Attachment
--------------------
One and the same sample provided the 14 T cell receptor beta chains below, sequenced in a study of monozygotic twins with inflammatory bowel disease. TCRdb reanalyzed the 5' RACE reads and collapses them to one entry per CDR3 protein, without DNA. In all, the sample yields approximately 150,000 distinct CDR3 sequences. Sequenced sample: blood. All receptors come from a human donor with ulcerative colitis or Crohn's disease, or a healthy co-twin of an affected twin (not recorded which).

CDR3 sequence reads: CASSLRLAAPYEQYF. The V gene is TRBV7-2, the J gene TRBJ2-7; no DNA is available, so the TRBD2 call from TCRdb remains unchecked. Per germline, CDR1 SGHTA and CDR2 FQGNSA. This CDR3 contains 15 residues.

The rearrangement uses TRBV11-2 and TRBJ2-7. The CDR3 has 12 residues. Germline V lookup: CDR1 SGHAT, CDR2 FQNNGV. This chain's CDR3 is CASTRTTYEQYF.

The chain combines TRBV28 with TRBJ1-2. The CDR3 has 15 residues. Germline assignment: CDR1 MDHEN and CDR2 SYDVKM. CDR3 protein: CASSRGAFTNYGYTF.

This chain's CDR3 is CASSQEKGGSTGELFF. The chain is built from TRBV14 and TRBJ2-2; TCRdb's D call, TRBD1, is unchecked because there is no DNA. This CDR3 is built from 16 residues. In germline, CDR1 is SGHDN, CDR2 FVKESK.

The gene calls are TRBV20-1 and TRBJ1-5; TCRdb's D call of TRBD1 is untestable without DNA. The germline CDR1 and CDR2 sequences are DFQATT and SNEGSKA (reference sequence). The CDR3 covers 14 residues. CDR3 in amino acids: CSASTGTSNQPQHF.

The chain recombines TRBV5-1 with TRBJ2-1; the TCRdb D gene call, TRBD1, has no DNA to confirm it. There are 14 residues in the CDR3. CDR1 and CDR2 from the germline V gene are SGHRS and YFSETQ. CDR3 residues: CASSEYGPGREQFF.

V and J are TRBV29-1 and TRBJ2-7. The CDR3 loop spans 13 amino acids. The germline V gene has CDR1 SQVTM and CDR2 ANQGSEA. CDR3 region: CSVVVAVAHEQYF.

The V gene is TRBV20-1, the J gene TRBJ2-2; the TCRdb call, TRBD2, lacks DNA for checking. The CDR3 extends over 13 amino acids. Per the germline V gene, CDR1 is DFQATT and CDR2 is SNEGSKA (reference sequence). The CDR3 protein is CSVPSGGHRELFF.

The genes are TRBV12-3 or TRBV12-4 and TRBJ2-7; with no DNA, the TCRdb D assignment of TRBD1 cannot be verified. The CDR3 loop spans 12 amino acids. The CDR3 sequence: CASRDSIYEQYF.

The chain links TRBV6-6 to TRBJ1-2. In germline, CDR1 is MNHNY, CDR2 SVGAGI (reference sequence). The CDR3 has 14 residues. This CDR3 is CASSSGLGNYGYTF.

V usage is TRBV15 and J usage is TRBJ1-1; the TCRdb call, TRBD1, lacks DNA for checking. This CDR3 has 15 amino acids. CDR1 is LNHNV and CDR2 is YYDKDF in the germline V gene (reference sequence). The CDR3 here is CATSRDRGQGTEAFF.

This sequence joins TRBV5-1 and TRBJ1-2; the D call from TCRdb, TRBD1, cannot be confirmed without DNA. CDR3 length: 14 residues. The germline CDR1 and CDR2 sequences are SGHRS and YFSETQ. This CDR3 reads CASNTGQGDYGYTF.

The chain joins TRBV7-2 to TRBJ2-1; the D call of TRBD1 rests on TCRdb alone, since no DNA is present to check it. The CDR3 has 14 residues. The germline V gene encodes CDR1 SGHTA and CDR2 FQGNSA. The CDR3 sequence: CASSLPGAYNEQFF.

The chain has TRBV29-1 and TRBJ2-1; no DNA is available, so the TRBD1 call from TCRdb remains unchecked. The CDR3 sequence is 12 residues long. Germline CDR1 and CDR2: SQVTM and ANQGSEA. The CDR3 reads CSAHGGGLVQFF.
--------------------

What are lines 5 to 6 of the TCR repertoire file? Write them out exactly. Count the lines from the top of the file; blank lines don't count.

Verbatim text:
This chain's CDR3 is CASSQEKGGSTGELFF. The chain is built from TRBV14 and TRBJ2-2; TCRdb's D call, TRBD1, is unchecked because there is no DNA. This CDR3 is built from 16 residues. In germline, CDR1 is SGHDN, CDR2 FVKESK.

The gene calls are TRBV20-1 and TRBJ1-5; TCRdb's D call of TRBD1 is untestable without DNA. The germline CDR1 and CDR2 sequences are DFQATT and SNEGSKA (reference sequence). The CDR3 covers 14 residues. CDR3 in amino acids: CSASTGTSNQPQHF.